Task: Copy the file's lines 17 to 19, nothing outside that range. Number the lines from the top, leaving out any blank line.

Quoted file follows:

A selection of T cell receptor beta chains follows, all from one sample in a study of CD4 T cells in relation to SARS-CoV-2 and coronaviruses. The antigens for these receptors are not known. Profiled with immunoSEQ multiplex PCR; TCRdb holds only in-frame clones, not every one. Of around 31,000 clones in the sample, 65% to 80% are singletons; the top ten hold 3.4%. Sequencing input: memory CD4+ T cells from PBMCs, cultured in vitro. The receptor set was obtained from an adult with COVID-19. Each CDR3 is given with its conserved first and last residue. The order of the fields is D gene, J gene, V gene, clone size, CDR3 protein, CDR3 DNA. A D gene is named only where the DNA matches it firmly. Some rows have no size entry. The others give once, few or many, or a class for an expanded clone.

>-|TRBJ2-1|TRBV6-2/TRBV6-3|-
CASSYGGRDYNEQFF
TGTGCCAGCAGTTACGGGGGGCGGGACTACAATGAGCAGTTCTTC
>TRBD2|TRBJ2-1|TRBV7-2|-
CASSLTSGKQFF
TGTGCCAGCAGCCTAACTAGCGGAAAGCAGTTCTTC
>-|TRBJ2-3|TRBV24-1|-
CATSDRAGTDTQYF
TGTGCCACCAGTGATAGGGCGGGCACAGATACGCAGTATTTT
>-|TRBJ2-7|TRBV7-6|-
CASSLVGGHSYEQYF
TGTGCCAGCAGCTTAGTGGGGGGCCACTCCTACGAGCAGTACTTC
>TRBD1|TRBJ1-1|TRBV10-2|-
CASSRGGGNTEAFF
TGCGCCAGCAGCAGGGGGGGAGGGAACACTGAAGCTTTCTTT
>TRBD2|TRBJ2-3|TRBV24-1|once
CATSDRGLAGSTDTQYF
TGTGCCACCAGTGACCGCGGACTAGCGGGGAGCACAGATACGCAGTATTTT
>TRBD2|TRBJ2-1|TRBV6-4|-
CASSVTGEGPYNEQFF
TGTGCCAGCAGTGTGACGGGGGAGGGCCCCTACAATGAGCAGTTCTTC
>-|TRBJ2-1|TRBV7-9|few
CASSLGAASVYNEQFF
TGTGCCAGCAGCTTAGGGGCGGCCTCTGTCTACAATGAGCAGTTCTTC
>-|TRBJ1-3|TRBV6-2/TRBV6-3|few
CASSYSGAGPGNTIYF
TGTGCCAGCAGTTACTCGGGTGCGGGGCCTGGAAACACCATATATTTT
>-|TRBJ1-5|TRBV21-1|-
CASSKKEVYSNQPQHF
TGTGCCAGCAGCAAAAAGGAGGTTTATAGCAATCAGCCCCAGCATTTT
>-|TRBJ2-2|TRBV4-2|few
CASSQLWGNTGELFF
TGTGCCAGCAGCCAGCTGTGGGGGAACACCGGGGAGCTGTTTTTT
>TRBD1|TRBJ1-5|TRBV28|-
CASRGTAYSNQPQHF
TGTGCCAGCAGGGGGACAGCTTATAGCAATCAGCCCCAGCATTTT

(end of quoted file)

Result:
>TRBD2|TRBJ2-3|TRBV24-1|once
CATSDRGLAGSTDTQYF
TGTGCCACCAGTGACCGCGGACTAGCGGGGAGCACAGATACGCAGTATTTT